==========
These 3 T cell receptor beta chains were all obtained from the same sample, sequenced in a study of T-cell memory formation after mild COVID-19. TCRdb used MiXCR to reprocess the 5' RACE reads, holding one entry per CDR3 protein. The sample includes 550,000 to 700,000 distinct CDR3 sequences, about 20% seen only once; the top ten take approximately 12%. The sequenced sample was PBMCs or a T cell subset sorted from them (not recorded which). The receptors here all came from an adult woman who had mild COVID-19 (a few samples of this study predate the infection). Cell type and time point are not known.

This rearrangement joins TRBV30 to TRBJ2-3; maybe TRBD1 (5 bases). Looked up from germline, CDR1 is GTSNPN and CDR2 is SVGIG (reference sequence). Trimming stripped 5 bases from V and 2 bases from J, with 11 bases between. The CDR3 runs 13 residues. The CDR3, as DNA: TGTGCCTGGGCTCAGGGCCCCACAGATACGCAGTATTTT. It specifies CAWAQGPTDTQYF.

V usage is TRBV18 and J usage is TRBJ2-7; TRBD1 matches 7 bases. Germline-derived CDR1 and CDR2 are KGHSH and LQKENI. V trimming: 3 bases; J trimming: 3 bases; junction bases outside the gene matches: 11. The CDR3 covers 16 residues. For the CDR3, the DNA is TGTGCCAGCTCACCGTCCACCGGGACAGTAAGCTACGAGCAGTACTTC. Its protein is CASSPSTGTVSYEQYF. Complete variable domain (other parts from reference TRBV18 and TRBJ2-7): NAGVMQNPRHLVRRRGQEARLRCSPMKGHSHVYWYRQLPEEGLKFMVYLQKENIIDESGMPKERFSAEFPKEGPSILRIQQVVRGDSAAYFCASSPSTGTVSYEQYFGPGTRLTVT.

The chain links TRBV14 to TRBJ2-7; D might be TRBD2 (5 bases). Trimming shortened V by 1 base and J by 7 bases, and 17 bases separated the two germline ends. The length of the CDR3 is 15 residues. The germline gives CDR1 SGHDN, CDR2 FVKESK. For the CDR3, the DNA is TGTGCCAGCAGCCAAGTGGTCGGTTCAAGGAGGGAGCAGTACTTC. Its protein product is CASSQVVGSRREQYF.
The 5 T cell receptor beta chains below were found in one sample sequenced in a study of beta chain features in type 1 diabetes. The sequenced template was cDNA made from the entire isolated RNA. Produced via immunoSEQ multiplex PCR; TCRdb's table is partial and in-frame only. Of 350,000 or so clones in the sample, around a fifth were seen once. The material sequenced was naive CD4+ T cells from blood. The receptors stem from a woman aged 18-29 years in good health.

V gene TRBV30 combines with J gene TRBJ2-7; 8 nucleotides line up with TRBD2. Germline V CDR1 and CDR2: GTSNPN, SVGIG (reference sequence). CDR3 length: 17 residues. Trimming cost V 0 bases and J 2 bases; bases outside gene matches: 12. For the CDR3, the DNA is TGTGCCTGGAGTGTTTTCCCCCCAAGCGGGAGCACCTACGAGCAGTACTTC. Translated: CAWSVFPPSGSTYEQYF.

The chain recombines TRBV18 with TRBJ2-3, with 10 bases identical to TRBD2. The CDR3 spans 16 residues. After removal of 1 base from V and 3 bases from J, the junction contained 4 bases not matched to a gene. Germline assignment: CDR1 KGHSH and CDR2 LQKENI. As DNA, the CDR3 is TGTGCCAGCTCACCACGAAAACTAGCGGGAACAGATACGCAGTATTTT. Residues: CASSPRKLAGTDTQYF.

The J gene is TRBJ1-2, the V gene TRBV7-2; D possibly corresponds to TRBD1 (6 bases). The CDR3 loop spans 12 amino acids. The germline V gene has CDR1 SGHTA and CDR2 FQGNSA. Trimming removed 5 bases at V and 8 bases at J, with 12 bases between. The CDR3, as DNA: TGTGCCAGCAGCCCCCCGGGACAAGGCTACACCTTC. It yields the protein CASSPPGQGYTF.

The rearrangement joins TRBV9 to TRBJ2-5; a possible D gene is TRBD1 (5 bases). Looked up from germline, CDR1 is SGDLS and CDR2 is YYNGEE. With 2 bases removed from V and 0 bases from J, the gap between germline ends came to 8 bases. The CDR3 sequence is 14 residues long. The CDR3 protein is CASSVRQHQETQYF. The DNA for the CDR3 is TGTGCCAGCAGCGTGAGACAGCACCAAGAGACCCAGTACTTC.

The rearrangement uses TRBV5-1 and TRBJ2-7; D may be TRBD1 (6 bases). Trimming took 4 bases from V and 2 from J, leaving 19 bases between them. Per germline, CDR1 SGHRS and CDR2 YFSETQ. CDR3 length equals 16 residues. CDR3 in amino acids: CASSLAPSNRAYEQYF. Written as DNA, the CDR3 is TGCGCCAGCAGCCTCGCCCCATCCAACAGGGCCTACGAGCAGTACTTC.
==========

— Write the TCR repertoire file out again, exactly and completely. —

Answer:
These 3 T cell receptor beta chains were all obtained from the same sample, sequenced in a study of T-cell memory formation after mild COVID-19. TCRdb used MiXCR to reprocess the 5' RACE reads, holding one entry per CDR3 protein. The sample includes 550,000 to 700,000 distinct CDR3 sequences, about 20% seen only once; the top ten take approximately 12%. The sequenced sample was PBMCs or a T cell subset sorted from them (not recorded which). The receptors here all came from an adult woman who had mild COVID-19 (a few samples of this study predate the infection). Cell type and time point are not known.

This rearrangement joins TRBV30 to TRBJ2-3; maybe TRBD1 (5 bases). Looked up from germline, CDR1 is GTSNPN and CDR2 is SVGIG (reference sequence). Trimming stripped 5 bases from V and 2 bases from J, with 11 bases between. The CDR3 runs 13 residues. The CDR3, as DNA: TGTGCCTGGGCTCAGGGCCCCACAGATACGCAGTATTTT. It specifies CAWAQGPTDTQYF.

V usage is TRBV18 and J usage is TRBJ2-7; TRBD1 matches 7 bases. Germline-derived CDR1 and CDR2 are KGHSH and LQKENI. V trimming: 3 bases; J trimming: 3 bases; junction bases outside the gene matches: 11. The CDR3 covers 16 residues. For the CDR3, the DNA is TGTGCCAGCTCACCGTCCACCGGGACAGTAAGCTACGAGCAGTACTTC. Its protein is CASSPSTGTVSYEQYF. Complete variable domain (other parts from reference TRBV18 and TRBJ2-7): NAGVMQNPRHLVRRRGQEARLRCSPMKGHSHVYWYRQLPEEGLKFMVYLQKENIIDESGMPKERFSAEFPKEGPSILRIQQVVRGDSAAYFCASSPSTGTVSYEQYFGPGTRLTVT.

The chain links TRBV14 to TRBJ2-7; D might be TRBD2 (5 bases). Trimming shortened V by 1 base and J by 7 bases, and 17 bases separated the two germline ends. The length of the CDR3 is 15 residues. The germline gives CDR1 SGHDN, CDR2 FVKESK. For the CDR3, the DNA is TGTGCCAGCAGCCAAGTGGTCGGTTCAAGGAGGGAGCAGTACTTC. Its protein product is CASSQVVGSRREQYF.
The 5 T cell receptor beta chains below were found in one sample sequenced in a study of beta chain features in type 1 diabetes. The sequenced template was cDNA made from the entire isolated RNA. Produced via immunoSEQ multiplex PCR; TCRdb's table is partial and in-frame only. Of 350,000 or so clones in the sample, around a fifth were seen once. The material sequenced was naive CD4+ T cells from blood. The receptors stem from a woman aged 18-29 years in good health.

V gene TRBV30 combines with J gene TRBJ2-7; 8 nucleotides line up with TRBD2. Germline V CDR1 and CDR2: GTSNPN, SVGIG (reference sequence). CDR3 length: 17 residues. Trimming cost V 0 bases and J 2 bases; bases outside gene matches: 12. For the CDR3, the DNA is TGTGCCTGGAGTGTTTTCCCCCCAAGCGGGAGCACCTACGAGCAGTACTTC. Translated: CAWSVFPPSGSTYEQYF.

The chain recombines TRBV18 with TRBJ2-3, with 10 bases identical to TRBD2. The CDR3 spans 16 residues. After removal of 1 base from V and 3 bases from J, the junction contained 4 bases not matched to a gene. Germline assignment: CDR1 KGHSH and CDR2 LQKENI. As DNA, the CDR3 is TGTGCCAGCTCACCACGAAAACTAGCGGGAACAGATACGCAGTATTTT. Residues: CASSPRKLAGTDTQYF.

The J gene is TRBJ1-2, the V gene TRBV7-2; D possibly corresponds to TRBD1 (6 bases). The CDR3 loop spans 12 amino acids. The germline V gene has CDR1 SGHTA and CDR2 FQGNSA. Trimming removed 5 bases at V and 8 bases at J, with 12 bases between. The CDR3, as DNA: TGTGCCAGCAGCCCCCCGGGACAAGGCTACACCTTC. It yields the protein CASSPPGQGYTF.

The rearrangement joins TRBV9 to TRBJ2-5; a possible D gene is TRBD1 (5 bases). Looked up from germline, CDR1 is SGDLS and CDR2 is YYNGEE. With 2 bases removed from V and 0 bases from J, the gap between germline ends came to 8 bases. The CDR3 sequence is 14 residues long. The CDR3 protein is CASSVRQHQETQYF. The DNA for the CDR3 is TGTGCCAGCAGCGTGAGACAGCACCAAGAGACCCAGTACTTC.

The rearrangement uses TRBV5-1 and TRBJ2-7; D may be TRBD1 (6 bases). Trimming took 4 bases from V and 2 from J, leaving 19 bases between them. Per germline, CDR1 SGHRS and CDR2 YFSETQ. CDR3 length equals 16 residues. CDR3 in amino acids: CASSLAPSNRAYEQYF. Written as DNA, the CDR3 is TGCGCCAGCAGCCTCGCCCCATCCAACAGGGCCTACGAGCAGTACTTC.